WELKER: Who gave you that badge?

WALKER: This badge is from um — this badge. I have badges from all over the — all over Georgia, even from Chatham County. I had to wait — wait — I had from Chatham County which is a county, which is a county, uh, which is a county from- *SHOWS BADGE* oh I have it upside down. Right, which is a county from where Senator Warnock is from. I have an honorary Sheriff badge for that county with limited rights —

WELKER: Where is this one from?

WALKER: This is from my hometown. This is from Johnson County from the sheriff from Johnson County, which is a legit badge. Everyone can make fun, but this badge give me the right- wait, let me finish. If anything happened in this county. I have the right to work with the police getting things done. People that don’t know that- I’ve been working with law enforcement for years. I do training program but they get to get credit for it. I do a program, a leadership program. I do health and wellness programs. I visit prisons so, everyone will make fun, but I’ve been — have my men and women in black — men and women in blue backs since I’ve been doing this.

WELKER: Does that have arresting authority or that is an honorary badge?

WALKER: It is an honorary badge — but they can call me whenever they want me and I have the authority to do things for them to work with them all day.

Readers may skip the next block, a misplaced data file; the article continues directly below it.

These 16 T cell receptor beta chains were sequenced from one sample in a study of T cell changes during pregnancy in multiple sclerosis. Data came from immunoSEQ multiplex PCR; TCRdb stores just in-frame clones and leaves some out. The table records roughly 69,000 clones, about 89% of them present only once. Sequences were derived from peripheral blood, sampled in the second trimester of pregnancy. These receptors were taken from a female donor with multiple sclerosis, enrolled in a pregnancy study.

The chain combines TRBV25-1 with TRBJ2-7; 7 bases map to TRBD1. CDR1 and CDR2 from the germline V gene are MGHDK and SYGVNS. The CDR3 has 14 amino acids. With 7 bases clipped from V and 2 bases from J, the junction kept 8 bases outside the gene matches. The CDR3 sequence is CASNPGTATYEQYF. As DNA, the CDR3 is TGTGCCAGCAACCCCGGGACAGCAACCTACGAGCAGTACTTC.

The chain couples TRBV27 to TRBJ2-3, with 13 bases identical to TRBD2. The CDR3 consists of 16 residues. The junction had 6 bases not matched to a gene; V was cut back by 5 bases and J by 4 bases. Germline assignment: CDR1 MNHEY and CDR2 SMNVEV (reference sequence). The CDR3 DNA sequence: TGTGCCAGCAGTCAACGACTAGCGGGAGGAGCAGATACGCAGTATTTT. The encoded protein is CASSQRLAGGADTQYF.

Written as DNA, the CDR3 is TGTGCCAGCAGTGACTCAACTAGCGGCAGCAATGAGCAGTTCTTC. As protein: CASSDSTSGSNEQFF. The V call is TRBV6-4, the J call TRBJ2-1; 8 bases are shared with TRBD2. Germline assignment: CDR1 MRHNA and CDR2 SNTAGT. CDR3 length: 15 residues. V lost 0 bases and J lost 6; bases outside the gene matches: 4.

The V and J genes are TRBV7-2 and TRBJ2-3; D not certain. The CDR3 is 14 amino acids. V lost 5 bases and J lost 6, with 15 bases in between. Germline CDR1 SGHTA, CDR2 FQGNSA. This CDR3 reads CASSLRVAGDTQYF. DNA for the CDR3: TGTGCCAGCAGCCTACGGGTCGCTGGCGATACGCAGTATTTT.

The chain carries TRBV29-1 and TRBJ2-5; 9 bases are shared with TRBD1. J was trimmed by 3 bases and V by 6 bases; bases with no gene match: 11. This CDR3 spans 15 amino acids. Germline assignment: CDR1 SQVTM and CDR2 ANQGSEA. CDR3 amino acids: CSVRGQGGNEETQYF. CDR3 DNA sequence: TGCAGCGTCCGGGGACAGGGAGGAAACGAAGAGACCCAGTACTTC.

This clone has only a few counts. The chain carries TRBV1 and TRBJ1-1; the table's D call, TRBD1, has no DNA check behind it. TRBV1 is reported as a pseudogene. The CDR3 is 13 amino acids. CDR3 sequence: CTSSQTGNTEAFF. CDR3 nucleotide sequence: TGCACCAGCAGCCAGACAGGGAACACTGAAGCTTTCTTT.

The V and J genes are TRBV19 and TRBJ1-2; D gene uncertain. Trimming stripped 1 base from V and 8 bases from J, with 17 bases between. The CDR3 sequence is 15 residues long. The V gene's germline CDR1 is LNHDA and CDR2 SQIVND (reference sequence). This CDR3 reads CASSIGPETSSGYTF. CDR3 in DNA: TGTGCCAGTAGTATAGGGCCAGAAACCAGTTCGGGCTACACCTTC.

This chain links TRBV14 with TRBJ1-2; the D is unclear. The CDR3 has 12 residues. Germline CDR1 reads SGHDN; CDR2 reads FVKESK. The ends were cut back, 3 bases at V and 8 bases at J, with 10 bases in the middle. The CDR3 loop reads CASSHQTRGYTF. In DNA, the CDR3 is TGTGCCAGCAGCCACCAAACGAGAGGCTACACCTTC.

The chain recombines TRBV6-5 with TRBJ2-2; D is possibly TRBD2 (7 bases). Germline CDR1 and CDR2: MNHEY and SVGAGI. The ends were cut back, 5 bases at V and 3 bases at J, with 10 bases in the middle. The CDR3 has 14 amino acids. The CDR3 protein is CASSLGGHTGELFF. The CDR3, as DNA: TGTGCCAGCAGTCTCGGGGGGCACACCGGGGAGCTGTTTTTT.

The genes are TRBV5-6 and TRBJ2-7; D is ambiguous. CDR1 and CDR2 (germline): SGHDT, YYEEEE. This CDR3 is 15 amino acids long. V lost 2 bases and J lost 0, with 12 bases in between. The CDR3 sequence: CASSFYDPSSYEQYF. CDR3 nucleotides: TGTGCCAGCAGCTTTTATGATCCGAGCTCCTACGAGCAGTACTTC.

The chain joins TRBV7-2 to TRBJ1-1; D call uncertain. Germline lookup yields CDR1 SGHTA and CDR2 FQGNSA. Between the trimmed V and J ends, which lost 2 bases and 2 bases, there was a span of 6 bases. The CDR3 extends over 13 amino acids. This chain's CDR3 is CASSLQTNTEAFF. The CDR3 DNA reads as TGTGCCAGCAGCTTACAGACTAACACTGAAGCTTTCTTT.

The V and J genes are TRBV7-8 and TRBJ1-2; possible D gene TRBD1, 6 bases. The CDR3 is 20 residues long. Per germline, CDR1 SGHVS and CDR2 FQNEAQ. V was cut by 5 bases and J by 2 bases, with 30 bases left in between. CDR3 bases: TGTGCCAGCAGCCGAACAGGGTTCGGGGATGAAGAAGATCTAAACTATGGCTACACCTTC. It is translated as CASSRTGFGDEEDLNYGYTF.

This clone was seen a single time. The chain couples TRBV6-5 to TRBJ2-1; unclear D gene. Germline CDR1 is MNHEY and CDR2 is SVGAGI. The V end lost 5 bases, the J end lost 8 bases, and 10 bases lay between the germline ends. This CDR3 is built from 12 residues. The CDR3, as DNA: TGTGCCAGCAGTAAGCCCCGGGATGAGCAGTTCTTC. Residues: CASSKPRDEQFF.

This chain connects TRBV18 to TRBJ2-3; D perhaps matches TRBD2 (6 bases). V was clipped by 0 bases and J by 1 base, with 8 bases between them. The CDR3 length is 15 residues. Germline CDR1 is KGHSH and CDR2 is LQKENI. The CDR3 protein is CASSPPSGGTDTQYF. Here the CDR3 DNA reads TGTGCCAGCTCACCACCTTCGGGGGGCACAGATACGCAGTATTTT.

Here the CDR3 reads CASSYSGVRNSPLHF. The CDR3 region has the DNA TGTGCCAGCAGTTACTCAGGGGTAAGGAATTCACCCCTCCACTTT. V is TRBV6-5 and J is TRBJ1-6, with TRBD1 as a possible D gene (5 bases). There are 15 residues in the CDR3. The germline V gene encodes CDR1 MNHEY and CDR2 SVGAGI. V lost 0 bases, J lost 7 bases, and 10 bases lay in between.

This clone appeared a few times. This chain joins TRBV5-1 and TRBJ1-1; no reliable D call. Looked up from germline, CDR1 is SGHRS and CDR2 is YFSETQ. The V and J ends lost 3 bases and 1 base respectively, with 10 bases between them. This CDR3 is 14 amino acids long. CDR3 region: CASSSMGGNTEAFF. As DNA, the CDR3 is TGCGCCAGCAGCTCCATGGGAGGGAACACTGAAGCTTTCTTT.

WELKER: The National Sheriffs Association said an honorary badge, quote, is for the trophy case. Why make the decision to flash it at the debate?

HERSCHEL WALKER: That is totally not true. You can call the guy that gave me the badge.

PENNSYLVANIA U.S. SENATOR. Washington Post: “Now, in the final weeks of one of the most consequential and competitive Senate races in the country, Fetterman’s health has become a focal point for both campaigns.”

“The Fetterman campaign has declined repeated requests to interview his doctors or review updated medical information beyond what it has previously released. The last medical information from a doctor made public by the Fetterman campaign came in a letter from his cardiologist on June 3, explaining that surgery conducted 17 days earlier to install a defibrillator was to treat a previously undisclosed diagnosis of cardiomyopathy, and not for atrial fibrillation as the campaign originally claimed.”

The Atlantic that finds Fetterman supporters at a campaign event aren’t concerned about his health. “Still, in the absence of those records, we can only observe and guess.”

Democrat John Fetterman is airing his first commercial about his May stroke, telling the audience that he was “just grateful” to see his wife and kids afterwards. He continues, “Across Pennsylvania, I keep seeing families that don’t have enough time to focus on each other. They’re struggling, left behind.”

UTAH U.S. SENATOR. Sen. Mike Lee (R-UT) wrote an odd op-ed in the Salt Lake Tribune praising his record in the third person.

“Senator Lee has remained committed to advocating for limited government and fiscal responsibility throughout his career. His work is motivated by a deep reverence for our nation and the values that make it great.”

Bloomberg reports that the Club for Growth, which has been GOP Sen. Mike Lee’s main outside group ally, will spend another $2.4 million in this contest. Meanwhile, data analyst Rob Pyers relays that Kentucky Sen. Rand Paul’s Protect Freedom PAC has dropped $850,000 to help his colleague.  

COLORADO U.S. SENATOR. “For months, top party operatives have mused that Joe O’Dea is the best Republican candidate running for Senate this year,” Politico reports.

“While other GOP nominees are countering reports that they have encouraged abortions, killed puppies or waffled on the 2020 election being legitimate, O’Dea has been talking non-stop about soaring inflation.”